In a counter play to the reality TV world of Bridezillas and bigger-is-better weddings, some couples are opting for simple engagements that give a nod to times past with a ring of vintage, antique or estate heritage. Estate jewelry not only means owning a slice of history through a unique piece of jewelry, it’s also a way to purchase jewelry that’s ethically gained and economically friendly. In some cases this may be an heirloom piece of jewelry or a stone that’s passed down over many generations or perhaps it’s a piece that was found after many days browsing through antique stores and estate sales to find the perfect piece.

Part of the fun of choosing estate jewelry is the ability to own a piece of history that’s unique from the mass-produced options available today. Below is a brief history of jewelry from some of the most popular eras for antique (older than 100 years) and estate (previously owned) jewelry.

Victorian (1837-1901)

Victorian jewelry was made famous during the lengthy reign of Queen Victoria of England. The Victorian period is divided into: Early (Romantic 1837-1860), Mid (Grand 1860-1880) and Late (Aesthetic 1880-1901). During this time, there was great emphasis on mass production, rather than unique pieces. Victorian jewelry is recognizable for its light and delicate designs with diamonds and semi-precious stones. Looks of the time included multicolor gold designs, scrollwork, serpents, and floral and nature themes. The end of the Victorian period was marked by the death of Queen Victoria.

Art Nouveau (1880-1914) – In a counter movement to some of the precious and semi-precious Victorian jewelry, Art Nouveau design focused on the craftsmanship in everyday objects with pieces made from bone, brass and wood. The emphasis was on the beauty of the piece rather than the materials. Natural themes during this era included plants, insects, floral patterns and birds with a penchant for organic and curving lines.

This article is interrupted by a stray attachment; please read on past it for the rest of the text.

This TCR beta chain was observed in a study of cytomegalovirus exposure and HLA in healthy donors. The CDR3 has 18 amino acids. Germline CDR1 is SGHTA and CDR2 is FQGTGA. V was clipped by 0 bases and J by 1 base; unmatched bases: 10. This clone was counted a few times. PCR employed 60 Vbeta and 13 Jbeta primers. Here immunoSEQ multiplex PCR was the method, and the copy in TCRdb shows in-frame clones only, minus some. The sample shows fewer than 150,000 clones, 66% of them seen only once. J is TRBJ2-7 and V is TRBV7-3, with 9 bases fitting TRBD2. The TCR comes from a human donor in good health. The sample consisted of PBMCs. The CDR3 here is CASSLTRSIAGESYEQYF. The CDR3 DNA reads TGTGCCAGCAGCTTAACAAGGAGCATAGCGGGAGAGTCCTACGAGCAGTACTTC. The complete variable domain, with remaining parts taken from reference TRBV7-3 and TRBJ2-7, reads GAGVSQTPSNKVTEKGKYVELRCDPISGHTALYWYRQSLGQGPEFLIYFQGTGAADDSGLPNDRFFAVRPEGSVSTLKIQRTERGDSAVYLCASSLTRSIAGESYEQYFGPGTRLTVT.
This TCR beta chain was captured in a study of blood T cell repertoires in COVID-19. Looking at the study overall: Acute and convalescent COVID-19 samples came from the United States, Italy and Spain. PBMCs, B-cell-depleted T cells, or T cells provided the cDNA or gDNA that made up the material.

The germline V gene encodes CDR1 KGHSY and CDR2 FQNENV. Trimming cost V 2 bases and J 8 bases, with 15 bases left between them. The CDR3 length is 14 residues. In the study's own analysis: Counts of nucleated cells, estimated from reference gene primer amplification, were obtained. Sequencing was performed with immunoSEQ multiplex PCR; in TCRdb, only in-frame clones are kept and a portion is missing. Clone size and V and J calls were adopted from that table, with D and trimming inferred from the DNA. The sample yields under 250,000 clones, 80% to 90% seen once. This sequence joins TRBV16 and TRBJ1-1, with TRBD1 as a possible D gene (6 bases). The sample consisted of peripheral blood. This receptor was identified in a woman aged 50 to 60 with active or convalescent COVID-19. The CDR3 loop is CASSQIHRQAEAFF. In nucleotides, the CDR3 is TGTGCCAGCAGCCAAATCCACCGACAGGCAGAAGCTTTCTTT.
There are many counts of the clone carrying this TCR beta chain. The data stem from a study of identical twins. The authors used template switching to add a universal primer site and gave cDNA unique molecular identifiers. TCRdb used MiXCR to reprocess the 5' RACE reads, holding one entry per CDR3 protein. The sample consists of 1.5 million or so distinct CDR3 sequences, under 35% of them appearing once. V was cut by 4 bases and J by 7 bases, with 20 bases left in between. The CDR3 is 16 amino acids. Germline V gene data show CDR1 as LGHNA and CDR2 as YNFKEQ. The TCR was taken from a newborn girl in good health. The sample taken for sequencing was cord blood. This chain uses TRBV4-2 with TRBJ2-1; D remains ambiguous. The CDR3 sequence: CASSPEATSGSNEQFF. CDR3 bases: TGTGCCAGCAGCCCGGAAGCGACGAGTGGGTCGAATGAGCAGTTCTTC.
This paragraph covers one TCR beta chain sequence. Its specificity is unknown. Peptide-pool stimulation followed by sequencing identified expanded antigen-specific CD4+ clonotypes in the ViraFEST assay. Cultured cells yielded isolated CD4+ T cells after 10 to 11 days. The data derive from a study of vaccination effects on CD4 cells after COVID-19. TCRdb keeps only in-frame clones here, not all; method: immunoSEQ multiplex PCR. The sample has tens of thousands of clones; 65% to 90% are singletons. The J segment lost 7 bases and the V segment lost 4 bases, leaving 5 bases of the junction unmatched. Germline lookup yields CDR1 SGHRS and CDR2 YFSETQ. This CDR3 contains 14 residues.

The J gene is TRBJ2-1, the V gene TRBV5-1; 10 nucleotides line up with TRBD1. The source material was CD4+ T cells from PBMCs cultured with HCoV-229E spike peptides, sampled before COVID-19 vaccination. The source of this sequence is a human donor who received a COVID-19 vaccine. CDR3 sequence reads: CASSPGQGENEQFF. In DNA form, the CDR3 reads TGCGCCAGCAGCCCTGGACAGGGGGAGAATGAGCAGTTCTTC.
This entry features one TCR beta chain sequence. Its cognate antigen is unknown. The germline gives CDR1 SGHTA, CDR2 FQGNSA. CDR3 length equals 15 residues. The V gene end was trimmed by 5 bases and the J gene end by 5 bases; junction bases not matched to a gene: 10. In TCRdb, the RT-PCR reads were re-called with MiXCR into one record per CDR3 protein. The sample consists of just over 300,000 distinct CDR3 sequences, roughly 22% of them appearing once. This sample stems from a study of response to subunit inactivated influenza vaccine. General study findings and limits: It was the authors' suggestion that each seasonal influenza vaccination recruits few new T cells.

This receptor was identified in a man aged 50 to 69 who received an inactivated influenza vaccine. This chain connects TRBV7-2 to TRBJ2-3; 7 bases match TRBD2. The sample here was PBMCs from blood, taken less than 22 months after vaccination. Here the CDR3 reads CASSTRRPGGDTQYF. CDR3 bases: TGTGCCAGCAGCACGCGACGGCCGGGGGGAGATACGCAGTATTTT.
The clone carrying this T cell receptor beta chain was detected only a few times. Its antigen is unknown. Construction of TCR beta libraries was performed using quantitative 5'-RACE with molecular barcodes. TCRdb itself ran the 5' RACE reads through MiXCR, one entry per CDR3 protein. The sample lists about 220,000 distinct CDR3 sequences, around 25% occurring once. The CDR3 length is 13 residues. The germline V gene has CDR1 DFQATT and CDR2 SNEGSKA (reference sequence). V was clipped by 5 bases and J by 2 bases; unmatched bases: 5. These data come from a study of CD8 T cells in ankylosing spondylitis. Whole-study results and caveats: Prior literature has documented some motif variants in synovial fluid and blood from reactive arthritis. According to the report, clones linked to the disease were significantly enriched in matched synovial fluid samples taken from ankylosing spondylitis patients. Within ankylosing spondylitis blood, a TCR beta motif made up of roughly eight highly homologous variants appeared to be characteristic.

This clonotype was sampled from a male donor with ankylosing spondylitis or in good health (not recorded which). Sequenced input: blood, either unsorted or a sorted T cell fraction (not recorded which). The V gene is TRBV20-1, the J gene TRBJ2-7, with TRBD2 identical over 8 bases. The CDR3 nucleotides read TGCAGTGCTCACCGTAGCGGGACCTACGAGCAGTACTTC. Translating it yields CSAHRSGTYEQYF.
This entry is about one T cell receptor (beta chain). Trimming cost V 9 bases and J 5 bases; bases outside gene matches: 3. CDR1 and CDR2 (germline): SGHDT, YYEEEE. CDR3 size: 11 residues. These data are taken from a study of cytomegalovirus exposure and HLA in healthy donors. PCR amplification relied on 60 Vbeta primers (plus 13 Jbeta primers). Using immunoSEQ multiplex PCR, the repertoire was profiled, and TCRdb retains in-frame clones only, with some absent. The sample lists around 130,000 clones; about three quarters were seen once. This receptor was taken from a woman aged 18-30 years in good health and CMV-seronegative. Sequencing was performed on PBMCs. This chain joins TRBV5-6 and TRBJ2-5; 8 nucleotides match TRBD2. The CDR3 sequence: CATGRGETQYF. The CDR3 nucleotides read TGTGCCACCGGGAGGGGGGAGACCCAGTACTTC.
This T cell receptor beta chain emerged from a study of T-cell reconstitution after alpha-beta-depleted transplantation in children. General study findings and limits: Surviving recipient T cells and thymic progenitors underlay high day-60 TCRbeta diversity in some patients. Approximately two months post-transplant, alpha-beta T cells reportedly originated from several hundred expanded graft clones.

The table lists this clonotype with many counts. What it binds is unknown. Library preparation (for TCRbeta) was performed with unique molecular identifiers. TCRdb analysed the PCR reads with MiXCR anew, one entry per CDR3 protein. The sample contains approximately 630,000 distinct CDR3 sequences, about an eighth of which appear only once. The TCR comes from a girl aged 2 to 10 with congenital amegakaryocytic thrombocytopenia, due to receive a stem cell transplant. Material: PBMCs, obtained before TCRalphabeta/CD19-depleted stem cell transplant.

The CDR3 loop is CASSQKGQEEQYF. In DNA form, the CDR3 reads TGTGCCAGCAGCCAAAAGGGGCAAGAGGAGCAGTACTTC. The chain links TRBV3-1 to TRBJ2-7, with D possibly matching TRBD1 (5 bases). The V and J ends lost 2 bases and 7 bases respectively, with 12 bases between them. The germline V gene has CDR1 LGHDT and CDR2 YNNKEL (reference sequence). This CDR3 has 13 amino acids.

Edwardian (1901-1910) – This period was named for Edward VII who took the throne after the death of Queen Victoria and ended with the beginning of World War I. Society in this time valued fashion and elegance, using diamonds and platinum for their sparkle and shine. This was the first time that jewelry was lit by electric lights rather than candlelight. Favorite shapes of the Edwardian period included ribbons, bows and stars, and artists often strived to recreate the look of delicate embroidery.

Art Deco (1920-1940) – The Art Deco period marked the end of World War I and the heavy restrictions of Victorian times. Encapsulated within the Roaring Twenties, Art Deco celebrated art and industry in the form of symmetry, geometry and bold color and design while incorporating influences from the Orient, Native Americans, Egypt and Africa. The innovation and industry of the Art Deco period came to an end with the beginning of World War II.

Find your own style inspiration through the Estate Jewelry collection at Noe’s Jewelry in Raytown, Missouri. Our jewelry consultants make choosing estate jewelry more than a walk down memory lane.